Tuesday, March 26, 2013
Swastikas and Star of David in vintage Newfoundland ad
One of the great resources for historical and cultural research we have here in Newfoundland and Labrador is Memorial University's Digital Archives Initiative (DAI). For several years now, the Intangible Cultural Heritage (ICH) Office has been adding to the ICH Inventory on the DAI, building collections on things as varied as Newfoundlanders working high steel, to concerts and times, to bonfire night.
In addition to the ethnographic material we've been adding to the DAI, the initiative also houses a large amount of digitized newspapers, which is a fantastic resource to anyone doing Newfoundland-based research.
While looking for something completely unrelated, I happened across this intriguing advertisement for L.M Trask and Company on Water Street in St. John's, the "Oldest and Largest Dealers in Engines Mill Supplies and Boat Equipment."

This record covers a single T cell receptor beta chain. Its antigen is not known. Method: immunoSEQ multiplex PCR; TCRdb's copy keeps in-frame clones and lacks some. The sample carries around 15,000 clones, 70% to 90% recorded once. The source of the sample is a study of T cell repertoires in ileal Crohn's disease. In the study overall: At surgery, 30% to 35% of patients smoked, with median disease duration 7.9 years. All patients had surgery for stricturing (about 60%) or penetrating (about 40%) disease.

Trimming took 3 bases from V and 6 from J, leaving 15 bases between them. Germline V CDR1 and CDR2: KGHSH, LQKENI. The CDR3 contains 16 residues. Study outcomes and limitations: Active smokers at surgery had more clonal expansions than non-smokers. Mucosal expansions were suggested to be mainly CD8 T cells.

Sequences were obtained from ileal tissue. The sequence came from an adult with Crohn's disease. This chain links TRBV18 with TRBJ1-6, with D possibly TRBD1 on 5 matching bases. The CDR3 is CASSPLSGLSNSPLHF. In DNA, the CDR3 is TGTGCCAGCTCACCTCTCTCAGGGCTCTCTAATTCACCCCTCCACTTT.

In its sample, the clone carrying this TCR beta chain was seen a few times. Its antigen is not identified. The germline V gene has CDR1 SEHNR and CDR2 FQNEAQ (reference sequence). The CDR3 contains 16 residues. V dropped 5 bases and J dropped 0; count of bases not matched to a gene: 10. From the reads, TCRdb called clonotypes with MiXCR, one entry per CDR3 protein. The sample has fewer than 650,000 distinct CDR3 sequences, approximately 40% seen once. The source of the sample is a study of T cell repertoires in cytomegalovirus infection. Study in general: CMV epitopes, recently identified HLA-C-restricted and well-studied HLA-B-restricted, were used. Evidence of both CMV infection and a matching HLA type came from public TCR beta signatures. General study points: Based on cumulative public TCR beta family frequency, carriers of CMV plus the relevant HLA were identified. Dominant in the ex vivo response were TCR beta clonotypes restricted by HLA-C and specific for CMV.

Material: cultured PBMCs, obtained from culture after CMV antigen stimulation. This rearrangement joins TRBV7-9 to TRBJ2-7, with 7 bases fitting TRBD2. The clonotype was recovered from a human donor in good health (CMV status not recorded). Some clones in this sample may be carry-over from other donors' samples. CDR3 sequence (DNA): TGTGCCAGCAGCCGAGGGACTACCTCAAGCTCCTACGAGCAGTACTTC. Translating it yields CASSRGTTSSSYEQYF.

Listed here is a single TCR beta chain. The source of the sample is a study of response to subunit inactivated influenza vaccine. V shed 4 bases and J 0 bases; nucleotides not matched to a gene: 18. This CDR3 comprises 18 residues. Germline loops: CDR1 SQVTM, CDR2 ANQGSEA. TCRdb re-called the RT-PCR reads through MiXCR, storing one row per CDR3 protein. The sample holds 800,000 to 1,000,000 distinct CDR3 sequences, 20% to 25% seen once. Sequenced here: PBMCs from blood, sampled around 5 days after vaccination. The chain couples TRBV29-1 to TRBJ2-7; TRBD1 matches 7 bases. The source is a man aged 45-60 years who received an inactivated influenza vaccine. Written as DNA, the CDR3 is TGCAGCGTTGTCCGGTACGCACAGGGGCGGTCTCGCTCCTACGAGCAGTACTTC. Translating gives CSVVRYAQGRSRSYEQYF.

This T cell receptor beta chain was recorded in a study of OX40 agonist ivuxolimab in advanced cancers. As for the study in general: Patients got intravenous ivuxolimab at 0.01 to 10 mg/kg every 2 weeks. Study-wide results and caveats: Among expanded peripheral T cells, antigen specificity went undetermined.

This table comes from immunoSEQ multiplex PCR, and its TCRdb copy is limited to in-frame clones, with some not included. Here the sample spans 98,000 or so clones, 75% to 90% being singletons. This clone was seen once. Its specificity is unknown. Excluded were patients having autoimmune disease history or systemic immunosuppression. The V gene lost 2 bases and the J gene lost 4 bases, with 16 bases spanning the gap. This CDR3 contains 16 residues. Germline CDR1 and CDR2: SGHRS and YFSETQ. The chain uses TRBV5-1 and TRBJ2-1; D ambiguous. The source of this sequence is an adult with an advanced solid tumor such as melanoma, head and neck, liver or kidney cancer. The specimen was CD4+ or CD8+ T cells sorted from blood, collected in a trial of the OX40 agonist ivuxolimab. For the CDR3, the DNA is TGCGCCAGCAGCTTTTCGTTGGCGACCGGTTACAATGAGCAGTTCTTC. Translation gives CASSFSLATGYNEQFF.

The advertisement ran in the St. John's Daily Star of 3 March, 1920. And while it is interesting for what it is selling in terms of mill equipment of the day, what is more eye-catching to the modern reader is the printer's use of swastikas (and one lonely star of David) as a border.
For those of us who grew up post-World War II, the swastika is an immediate reminder of Nazi Germany. But before that, the swastika had a long and honourable tradition, and was a symbol of the sun, life, luck, eternity and various other concepts for a wide variety of cultures throughout Asia, Europe and indigenous North America. In the early twentieth century, when the Daily Star ran its ad, the swastika was a not uncommon symbol in North America, and was used in a wide variety of logos, advertisements and printing applications.
In March 1920, I doubt that L.M. Trask and Co. knew that, across the Atlantic, a fledgling National Socialist German Workers' Party would adopt the Hakenkreuz (hook-cross) as its official symbol the same year.